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Lawmakers Want To Build On Pandemic Air Quality Improvements By Taking More Commuters Off Roads

Heat map
Logan Mitchell
University of Utah
The heat map shows a reduction in Nitrogen Dioxide levels from March 15-30, 2019, compared to the same period in March 2020. Nitrogen oxides, or NOx, contributes to smog and is linked to vehicle emissions.

Utah’s Economic Development and Workforce Services Interim Committee met Monday to discuss improvements to the Wasatch Front’s air quality during the coronavirus pandemic. 

In March, levels of nitrogen oxides — pollutants that help create smog — were nearly 60% lower along the Wasatch Front compared to the same period in past years. 

That’s according to an analysis by Logan Mitchell, an atmospheric sciences professor at the University of Utah. In a presentation to the legislative committee, Mitchell tied the cleaner air along the Wasatch Front to less traffic.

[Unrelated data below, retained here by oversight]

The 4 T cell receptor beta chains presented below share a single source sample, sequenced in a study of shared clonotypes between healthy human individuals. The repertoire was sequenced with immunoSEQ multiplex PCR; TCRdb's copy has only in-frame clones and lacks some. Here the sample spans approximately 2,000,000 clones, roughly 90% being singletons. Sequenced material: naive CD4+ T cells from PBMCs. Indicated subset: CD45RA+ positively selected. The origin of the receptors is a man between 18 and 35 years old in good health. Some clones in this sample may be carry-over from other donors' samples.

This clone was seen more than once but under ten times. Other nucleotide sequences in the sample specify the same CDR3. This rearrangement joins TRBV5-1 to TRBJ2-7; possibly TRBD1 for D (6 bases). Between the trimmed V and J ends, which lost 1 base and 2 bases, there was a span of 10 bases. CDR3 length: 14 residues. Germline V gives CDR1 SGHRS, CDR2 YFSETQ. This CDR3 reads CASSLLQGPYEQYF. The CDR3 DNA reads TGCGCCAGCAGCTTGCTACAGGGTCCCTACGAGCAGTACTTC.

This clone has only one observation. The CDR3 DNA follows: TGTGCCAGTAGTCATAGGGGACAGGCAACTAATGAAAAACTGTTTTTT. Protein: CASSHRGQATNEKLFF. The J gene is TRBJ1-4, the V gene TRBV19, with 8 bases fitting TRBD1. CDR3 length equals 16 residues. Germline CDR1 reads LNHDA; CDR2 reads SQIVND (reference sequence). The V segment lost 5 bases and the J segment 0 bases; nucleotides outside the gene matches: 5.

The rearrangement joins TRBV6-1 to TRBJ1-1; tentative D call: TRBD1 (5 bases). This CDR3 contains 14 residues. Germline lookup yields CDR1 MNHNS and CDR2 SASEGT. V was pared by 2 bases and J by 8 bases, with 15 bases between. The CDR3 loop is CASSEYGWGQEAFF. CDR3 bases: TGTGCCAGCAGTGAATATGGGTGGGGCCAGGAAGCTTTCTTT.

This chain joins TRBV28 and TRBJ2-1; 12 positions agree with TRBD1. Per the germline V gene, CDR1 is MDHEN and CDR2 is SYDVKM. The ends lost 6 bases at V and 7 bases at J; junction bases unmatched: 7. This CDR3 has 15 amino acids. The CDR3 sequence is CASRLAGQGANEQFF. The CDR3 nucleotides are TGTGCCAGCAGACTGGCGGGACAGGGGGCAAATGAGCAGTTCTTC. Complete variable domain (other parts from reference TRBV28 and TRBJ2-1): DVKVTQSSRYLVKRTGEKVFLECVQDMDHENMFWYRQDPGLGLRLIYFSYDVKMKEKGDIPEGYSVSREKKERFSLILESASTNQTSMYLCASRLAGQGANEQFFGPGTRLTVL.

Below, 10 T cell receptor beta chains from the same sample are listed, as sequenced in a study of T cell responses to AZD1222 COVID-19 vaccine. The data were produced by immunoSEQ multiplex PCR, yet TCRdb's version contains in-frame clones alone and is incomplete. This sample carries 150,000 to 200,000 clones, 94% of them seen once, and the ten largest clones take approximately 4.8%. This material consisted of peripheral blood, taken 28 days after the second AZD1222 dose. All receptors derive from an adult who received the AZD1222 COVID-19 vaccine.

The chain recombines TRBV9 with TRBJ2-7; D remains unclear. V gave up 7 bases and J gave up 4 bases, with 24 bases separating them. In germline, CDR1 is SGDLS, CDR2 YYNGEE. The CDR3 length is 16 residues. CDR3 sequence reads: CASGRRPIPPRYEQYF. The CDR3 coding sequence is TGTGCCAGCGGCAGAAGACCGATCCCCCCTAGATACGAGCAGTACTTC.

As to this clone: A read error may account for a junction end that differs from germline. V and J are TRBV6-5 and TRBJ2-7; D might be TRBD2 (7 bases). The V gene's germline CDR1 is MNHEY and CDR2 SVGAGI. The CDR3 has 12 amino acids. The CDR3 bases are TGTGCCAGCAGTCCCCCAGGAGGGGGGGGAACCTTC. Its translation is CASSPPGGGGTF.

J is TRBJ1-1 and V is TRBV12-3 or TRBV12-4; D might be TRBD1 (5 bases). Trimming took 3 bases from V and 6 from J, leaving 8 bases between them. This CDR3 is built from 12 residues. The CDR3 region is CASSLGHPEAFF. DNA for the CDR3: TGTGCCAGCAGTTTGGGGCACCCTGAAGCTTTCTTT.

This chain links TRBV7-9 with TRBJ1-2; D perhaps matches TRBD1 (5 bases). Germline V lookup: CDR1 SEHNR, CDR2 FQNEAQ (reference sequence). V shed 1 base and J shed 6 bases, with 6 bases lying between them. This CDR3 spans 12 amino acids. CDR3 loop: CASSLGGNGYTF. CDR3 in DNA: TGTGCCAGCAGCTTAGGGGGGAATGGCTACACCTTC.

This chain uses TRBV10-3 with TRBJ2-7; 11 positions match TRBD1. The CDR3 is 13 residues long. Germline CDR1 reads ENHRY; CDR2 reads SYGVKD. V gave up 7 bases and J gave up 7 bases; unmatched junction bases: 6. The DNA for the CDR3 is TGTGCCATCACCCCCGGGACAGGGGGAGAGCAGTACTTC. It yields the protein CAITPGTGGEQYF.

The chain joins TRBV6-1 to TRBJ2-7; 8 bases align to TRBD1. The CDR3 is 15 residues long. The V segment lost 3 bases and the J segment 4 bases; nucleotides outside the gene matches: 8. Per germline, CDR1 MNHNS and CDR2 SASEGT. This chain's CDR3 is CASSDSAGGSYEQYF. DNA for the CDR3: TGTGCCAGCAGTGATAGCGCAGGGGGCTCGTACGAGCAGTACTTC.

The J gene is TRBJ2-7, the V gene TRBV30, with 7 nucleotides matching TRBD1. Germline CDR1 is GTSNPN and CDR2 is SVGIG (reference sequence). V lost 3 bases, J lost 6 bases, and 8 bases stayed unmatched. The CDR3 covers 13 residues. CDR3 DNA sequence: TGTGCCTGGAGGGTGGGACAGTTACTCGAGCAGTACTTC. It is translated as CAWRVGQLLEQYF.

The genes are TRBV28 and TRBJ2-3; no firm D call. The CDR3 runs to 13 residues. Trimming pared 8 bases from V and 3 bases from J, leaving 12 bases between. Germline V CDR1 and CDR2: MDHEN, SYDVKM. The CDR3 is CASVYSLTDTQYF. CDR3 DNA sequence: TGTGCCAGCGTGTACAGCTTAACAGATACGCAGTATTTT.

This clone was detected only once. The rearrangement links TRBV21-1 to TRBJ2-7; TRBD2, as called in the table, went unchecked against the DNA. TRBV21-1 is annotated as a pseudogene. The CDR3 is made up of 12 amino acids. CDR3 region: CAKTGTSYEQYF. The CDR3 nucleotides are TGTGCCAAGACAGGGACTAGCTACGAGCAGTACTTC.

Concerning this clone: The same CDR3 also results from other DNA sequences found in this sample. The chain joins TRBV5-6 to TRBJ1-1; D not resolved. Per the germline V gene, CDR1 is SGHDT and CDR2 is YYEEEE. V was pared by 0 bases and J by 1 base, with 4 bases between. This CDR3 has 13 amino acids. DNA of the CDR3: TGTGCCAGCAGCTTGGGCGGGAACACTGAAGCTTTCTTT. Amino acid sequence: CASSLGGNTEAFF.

“Our local air quality improved immediately after emissions were reduced,” Mitchell said. “It really illustrates how tightly connected our local emissions are to our local air quality.”

Last month, Sen. Dan McCay, R-Riverton, announced on social media he would sponsor legislation to get more state employees working from home. 

Utah has already introduced a program to expand teleworking opportunities for some of its employees.

Jean Mills-Barber, director of field operations with the state Department of Human Resources Management, said some agencies were starting to implement teleworking programs before the pandemic. When it ends, she expects to see even more.

“[Agencies] intend to increase telework activity where they possibly can and where it makes good business sense to do so,” Mills-Barber said.

But McCay said it’s time for the government to be more aggressive and set an example.

“It is our job to disrupt the marketplace in this situation for public health,” McCay said.

The committee voted to support a bill that would classify every state employee position by whether they can work from home, especially on bad air days.

Emily Means covers politics for KUER. Follow her on Twitter @Em_Means13

Emily Means is a government and politics reporter at KUER.
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